by / July 1st, 2014 /

Biffy Clyro – Cork

Seasoned veterans of larger arenas since 2007’s Puzzle hurled them onto daytime radio, Biffy Clyro are now entirely at home in venues the size of the Marquee, dicing between their grunge roots and their orchestral moments at ease. The trio are in flying form, taking to the tops of the amps and the edges of the stage on numerous occasions, with frontman Simon Neil wearing a leprechaun hat and a Cork flag tossed from the crowd.

The set opens with a rollicking rendition of ‘Different People’ before the band tear through heavy versions of ‘That Golden Rule’ and ‘The Captain’, the distortion obscuring much of the vocals. The ferocious bass of Ben Johnston powers through the tent, sometimes a little too much at times and, while ‘Living is a Problem’ and ‘Who’s Got a Match’ follow a similar pattern, the trio find their feet in the latter stages of the set. ‘Bubbles’ is most certainly the highlight of an energetic, robust set, the crowd scarcely missing a beat.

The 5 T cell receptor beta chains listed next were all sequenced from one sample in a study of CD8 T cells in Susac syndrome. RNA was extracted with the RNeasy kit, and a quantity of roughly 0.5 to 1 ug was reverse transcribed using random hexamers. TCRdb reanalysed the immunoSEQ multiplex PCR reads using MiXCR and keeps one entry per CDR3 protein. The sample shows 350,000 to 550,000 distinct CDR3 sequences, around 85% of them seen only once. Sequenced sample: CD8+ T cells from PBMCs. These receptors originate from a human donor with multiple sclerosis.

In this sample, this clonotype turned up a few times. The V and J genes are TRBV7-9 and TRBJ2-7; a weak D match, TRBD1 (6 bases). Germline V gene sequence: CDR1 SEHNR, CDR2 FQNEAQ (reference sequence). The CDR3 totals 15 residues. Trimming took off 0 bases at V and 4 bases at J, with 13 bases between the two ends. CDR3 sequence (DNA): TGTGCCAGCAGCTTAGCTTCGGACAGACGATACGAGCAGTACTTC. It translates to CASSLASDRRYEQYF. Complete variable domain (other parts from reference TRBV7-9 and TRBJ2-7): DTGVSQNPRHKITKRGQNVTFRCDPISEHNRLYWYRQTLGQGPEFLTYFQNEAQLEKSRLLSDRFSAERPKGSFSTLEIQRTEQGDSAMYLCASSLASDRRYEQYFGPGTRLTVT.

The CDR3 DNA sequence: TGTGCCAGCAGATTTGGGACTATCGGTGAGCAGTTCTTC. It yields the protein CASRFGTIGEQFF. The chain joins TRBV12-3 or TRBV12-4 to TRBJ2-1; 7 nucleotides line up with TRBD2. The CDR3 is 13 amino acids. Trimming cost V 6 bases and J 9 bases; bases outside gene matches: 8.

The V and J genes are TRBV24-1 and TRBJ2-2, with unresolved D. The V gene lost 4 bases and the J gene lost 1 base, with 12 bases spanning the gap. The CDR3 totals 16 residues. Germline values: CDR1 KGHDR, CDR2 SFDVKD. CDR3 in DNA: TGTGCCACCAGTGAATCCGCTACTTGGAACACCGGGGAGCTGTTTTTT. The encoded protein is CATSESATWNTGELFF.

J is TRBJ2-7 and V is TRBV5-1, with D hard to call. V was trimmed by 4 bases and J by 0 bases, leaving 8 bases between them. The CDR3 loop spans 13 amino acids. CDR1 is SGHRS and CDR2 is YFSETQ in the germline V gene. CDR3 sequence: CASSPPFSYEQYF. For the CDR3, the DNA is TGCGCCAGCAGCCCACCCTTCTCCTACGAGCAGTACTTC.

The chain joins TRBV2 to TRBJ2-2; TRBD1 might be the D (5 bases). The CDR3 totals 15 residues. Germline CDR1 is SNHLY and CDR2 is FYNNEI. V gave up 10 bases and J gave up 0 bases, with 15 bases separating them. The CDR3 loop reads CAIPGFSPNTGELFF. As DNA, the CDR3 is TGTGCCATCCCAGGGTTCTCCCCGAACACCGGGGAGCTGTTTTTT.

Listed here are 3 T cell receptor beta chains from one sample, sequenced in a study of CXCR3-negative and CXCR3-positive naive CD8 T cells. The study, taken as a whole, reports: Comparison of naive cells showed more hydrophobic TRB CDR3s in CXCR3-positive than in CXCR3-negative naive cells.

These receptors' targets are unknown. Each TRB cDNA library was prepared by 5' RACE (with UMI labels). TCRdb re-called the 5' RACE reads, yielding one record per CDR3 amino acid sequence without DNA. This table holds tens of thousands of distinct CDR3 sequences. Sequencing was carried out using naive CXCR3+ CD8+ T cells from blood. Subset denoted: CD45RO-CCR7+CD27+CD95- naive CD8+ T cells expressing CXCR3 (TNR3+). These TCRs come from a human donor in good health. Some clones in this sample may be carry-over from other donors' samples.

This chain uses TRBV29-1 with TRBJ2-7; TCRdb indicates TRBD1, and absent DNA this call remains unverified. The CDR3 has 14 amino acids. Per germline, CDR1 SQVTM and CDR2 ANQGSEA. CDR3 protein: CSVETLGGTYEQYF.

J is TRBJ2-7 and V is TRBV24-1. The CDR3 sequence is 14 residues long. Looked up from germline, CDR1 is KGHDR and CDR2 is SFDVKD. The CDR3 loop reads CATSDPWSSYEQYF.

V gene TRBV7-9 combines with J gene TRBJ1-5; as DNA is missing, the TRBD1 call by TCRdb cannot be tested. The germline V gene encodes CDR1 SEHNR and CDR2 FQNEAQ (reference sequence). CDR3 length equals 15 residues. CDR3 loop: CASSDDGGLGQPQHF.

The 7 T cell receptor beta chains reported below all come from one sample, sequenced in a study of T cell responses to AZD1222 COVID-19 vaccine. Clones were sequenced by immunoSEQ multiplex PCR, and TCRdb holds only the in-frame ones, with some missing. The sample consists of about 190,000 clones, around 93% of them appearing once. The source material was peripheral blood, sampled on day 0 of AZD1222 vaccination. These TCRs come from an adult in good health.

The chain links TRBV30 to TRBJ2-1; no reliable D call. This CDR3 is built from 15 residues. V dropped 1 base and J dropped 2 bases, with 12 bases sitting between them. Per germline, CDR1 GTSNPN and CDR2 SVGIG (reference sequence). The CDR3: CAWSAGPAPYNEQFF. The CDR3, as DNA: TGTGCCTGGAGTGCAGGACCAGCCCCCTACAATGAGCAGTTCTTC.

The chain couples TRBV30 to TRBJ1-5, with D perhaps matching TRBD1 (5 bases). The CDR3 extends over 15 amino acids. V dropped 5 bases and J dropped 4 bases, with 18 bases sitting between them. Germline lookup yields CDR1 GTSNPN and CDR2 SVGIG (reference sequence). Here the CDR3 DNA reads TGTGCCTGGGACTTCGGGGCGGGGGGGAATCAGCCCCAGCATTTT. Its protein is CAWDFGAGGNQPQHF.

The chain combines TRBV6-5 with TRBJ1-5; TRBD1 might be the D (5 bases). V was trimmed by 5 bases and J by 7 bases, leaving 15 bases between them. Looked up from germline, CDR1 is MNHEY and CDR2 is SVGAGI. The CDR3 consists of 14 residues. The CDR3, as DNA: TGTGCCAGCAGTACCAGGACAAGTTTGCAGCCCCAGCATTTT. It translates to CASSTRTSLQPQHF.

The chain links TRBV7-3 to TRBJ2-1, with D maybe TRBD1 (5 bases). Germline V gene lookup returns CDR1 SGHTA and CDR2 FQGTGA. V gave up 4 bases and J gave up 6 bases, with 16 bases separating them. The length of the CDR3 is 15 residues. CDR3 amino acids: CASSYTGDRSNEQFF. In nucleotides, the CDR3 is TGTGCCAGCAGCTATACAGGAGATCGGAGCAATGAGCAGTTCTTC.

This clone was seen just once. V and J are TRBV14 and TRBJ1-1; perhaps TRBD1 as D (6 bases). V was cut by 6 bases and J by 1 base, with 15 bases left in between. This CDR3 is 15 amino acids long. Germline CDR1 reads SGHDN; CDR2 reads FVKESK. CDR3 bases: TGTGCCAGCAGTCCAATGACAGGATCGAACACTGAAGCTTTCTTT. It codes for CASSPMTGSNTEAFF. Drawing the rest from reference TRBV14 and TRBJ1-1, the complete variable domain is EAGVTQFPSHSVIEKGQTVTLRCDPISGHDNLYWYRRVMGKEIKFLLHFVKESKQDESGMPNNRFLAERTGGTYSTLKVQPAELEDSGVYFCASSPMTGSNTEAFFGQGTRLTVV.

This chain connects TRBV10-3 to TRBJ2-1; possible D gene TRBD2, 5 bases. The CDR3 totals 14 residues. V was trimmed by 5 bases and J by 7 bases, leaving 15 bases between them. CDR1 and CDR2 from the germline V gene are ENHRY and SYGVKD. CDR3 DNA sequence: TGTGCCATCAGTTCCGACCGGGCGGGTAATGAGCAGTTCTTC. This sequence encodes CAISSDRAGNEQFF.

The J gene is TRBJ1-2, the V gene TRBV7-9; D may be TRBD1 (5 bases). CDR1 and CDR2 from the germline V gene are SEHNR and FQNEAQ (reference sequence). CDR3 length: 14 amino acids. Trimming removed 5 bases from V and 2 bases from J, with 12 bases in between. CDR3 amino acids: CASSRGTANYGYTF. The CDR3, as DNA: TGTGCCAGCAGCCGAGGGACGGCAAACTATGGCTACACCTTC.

A raucous admiration fills the tent as a full voiced rendition of ‘Many of Horror’ follows the tour debut of ‘Questions and Answers’ from 2003’s The Vertigo of Bliss, its first appearance since 2009. It’s a clever placement of tracks that illustrate the yin and yang of a band that have undergone a complete transformation in a decade. Sweaty, dank underground clubs to the X Factor – it is a point that still grinds on the gears of some veteran fans, though the reception that’s afforded to ‘Many of Horror’ suggests that the issue was, at least, temporarily subsiding.

Neil performs solo renditions of ‘Machines’ and ‘God & Satan’, the more tender tracks coming across as far more assured and rehearsed than some of the more boisterous numbers. That said, ‘Black Chandelier’ and ‘Stinging Belle’ work perfectly, ensuring that the set culminates on all the right notes before the night comes to a close with ‘Mountains’, the refrain echoing among the crowd as they file out into the Cork evening.

It isn’t quite fair to say the show is an opportunity missed but the pieces of the puzzle don’t quite fit together. Always successful in bringing international acts to an audience outside of the capital, the Marquee nonetheless faces the problems of any temporary venue and tonight highlights that. When it all settles down though, Biffy sound superb and the inclusion of a near-forgotten gem amongst the hits means that it’s another memorable Leeside night.

Photo: Kieran Frost